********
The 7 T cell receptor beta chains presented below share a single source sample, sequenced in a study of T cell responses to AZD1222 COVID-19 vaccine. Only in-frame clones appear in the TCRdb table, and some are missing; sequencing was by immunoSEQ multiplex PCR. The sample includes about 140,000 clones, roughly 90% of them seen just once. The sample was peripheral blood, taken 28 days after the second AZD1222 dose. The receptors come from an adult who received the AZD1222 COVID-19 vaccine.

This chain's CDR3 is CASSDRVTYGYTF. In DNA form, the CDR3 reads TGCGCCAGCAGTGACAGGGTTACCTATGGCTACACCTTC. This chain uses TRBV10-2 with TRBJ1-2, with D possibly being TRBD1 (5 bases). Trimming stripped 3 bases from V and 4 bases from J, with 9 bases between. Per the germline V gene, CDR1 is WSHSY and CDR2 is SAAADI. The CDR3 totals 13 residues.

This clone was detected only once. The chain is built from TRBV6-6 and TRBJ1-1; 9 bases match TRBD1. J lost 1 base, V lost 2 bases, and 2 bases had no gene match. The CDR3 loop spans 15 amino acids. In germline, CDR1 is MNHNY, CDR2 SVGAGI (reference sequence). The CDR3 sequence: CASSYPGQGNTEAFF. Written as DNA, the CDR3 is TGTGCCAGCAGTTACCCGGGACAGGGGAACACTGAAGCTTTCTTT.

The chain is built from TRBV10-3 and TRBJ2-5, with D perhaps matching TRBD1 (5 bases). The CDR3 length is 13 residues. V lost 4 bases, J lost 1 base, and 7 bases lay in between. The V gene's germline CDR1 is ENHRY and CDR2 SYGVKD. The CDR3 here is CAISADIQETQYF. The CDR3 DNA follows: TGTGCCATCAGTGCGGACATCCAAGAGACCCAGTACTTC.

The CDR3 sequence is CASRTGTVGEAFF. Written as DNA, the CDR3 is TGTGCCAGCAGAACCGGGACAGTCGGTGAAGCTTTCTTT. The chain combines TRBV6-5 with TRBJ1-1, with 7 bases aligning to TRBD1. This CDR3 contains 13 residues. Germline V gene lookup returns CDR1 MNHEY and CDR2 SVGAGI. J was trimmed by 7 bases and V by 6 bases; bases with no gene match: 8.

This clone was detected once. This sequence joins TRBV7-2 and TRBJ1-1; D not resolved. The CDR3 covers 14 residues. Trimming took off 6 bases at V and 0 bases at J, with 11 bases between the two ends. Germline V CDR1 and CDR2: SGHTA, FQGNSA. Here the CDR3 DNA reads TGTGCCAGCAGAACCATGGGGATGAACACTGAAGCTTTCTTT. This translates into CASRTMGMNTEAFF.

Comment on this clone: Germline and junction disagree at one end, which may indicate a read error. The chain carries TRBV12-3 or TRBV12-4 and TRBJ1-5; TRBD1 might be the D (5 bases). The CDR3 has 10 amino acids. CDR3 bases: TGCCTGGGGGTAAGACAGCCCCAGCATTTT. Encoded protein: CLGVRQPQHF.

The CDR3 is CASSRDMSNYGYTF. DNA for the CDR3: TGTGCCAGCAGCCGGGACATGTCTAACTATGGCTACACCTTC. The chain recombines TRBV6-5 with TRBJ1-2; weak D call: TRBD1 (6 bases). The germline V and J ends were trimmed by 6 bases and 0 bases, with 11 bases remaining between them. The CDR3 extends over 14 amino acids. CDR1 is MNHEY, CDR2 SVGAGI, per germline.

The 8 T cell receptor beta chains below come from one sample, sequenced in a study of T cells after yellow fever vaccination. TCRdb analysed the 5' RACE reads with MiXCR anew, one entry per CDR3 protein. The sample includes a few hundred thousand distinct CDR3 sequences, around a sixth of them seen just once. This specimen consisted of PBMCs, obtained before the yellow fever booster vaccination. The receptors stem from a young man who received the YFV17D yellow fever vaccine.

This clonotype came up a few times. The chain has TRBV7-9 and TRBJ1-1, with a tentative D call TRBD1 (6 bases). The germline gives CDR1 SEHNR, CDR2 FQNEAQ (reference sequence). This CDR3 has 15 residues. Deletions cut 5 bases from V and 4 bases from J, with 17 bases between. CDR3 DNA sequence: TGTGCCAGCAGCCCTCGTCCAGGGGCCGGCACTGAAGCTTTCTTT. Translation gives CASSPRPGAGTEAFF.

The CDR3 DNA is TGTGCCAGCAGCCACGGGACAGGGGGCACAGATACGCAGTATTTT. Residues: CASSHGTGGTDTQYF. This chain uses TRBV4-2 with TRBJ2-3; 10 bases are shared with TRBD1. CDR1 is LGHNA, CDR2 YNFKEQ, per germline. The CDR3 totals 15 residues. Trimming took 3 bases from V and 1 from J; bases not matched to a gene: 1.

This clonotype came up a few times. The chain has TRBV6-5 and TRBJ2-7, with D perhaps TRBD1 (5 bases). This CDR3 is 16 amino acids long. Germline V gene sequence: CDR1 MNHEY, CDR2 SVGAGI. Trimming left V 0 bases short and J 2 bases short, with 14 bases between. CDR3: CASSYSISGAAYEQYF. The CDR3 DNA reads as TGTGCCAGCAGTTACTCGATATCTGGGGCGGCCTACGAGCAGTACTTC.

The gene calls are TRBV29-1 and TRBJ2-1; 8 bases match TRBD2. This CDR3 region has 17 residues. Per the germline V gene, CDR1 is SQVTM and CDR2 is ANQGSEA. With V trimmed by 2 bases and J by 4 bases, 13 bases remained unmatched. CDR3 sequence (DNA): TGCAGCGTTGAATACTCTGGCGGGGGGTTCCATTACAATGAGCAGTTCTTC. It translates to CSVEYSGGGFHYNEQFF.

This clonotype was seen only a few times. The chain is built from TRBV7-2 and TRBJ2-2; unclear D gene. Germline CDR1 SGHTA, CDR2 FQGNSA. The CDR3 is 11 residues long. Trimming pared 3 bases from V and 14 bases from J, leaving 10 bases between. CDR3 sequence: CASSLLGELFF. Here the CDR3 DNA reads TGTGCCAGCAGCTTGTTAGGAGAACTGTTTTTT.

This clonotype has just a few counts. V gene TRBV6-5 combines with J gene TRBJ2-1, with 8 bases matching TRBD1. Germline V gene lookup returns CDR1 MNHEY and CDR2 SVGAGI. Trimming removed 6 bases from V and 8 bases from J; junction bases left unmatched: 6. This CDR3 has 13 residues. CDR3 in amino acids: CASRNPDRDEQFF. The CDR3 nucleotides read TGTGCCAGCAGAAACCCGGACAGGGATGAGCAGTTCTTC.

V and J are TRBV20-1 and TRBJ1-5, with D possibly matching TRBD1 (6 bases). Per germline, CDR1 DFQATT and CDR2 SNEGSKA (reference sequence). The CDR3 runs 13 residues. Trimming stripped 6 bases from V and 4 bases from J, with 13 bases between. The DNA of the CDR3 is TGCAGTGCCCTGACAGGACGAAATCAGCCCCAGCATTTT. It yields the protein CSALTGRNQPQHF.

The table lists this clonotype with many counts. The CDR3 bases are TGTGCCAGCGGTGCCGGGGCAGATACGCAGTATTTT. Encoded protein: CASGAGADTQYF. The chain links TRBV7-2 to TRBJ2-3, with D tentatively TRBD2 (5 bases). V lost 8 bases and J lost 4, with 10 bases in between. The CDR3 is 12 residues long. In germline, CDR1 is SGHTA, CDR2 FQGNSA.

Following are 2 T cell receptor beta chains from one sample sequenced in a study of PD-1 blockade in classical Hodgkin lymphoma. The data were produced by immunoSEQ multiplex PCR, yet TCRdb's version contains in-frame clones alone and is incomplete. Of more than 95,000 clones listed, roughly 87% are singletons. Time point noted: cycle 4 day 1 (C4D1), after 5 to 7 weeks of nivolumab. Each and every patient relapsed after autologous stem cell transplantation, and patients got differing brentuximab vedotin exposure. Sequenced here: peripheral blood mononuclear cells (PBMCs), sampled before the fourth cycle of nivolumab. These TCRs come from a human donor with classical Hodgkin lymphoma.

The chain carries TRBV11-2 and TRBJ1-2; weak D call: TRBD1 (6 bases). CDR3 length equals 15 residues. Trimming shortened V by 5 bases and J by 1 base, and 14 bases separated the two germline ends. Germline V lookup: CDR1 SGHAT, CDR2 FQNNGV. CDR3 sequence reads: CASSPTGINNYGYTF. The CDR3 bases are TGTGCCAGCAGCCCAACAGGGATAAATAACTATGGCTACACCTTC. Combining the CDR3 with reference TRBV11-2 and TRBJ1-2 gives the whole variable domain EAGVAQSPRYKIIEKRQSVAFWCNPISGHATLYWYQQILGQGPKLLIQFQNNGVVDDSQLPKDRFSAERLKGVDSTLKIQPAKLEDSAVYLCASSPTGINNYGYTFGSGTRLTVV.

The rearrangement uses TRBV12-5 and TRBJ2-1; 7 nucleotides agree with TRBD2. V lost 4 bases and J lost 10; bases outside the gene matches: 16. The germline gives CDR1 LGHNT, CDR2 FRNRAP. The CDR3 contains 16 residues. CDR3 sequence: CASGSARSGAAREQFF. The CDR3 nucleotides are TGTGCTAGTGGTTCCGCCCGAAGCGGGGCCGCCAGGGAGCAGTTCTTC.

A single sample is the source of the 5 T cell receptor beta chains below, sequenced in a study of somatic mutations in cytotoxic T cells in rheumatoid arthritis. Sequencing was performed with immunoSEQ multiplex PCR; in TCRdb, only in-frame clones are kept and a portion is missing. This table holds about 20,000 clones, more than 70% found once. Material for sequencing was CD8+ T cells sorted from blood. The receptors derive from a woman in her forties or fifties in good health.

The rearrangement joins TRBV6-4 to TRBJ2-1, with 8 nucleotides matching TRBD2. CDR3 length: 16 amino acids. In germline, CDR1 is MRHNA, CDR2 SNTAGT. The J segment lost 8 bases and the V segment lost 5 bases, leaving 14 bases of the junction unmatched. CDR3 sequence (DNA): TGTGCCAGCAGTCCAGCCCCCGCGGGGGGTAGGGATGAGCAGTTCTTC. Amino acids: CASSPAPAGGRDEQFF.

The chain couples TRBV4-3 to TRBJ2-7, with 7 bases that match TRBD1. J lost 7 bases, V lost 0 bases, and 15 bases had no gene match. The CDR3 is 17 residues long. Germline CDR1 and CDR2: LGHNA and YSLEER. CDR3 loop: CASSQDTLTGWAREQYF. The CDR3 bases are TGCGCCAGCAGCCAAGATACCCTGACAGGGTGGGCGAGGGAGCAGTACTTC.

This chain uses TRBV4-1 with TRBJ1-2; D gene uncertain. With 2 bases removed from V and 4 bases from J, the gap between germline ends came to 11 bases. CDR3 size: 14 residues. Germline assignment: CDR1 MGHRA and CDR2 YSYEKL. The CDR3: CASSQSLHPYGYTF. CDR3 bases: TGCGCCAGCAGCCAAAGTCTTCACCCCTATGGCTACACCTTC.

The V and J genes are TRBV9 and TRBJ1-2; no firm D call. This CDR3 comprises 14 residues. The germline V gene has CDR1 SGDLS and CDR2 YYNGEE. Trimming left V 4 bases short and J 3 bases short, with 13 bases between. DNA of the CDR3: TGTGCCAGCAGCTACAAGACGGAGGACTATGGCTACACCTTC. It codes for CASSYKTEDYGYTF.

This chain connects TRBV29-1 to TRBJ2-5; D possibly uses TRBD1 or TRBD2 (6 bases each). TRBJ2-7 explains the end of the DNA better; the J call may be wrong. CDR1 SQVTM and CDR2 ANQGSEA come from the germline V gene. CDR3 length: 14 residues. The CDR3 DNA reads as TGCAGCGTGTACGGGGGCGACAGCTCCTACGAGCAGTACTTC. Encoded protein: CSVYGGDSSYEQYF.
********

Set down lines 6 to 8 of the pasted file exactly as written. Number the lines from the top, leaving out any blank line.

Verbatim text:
This clone was detected once. This sequence joins TRBV7-2 and TRBJ1-1; D not resolved. The CDR3 covers 14 residues. Trimming took off 6 bases at V and 0 bases at J, with 11 bases between the two ends. Germline V CDR1 and CDR2: SGHTA, FQGNSA. Here the CDR3 DNA reads TGTGCCAGCAGAACCATGGGGATGAACACTGAAGCTTTCTTT. This translates into CASRTMGMNTEAFF.

Comment on this clone: Germline and junction disagree at one end, which may indicate a read error. The chain carries TRBV12-3 or TRBV12-4 and TRBJ1-5; TRBD1 might be the D (5 bases). The CDR3 has 10 amino acids. CDR3 bases: TGCCTGGGGGTAAGACAGCCCCAGCATTTT. Encoded protein: CLGVRQPQHF.

The CDR3 is CASSRDMSNYGYTF. DNA for the CDR3: TGTGCCAGCAGCCGGGACATGTCTAACTATGGCTACACCTTC. The chain recombines TRBV6-5 with TRBJ1-2; weak D call: TRBD1 (6 bases). The germline V and J ends were trimmed by 6 bases and 0 bases, with 11 bases remaining between them. The CDR3 extends over 14 amino acids. CDR1 is MNHEY, CDR2 SVGAGI, per germline.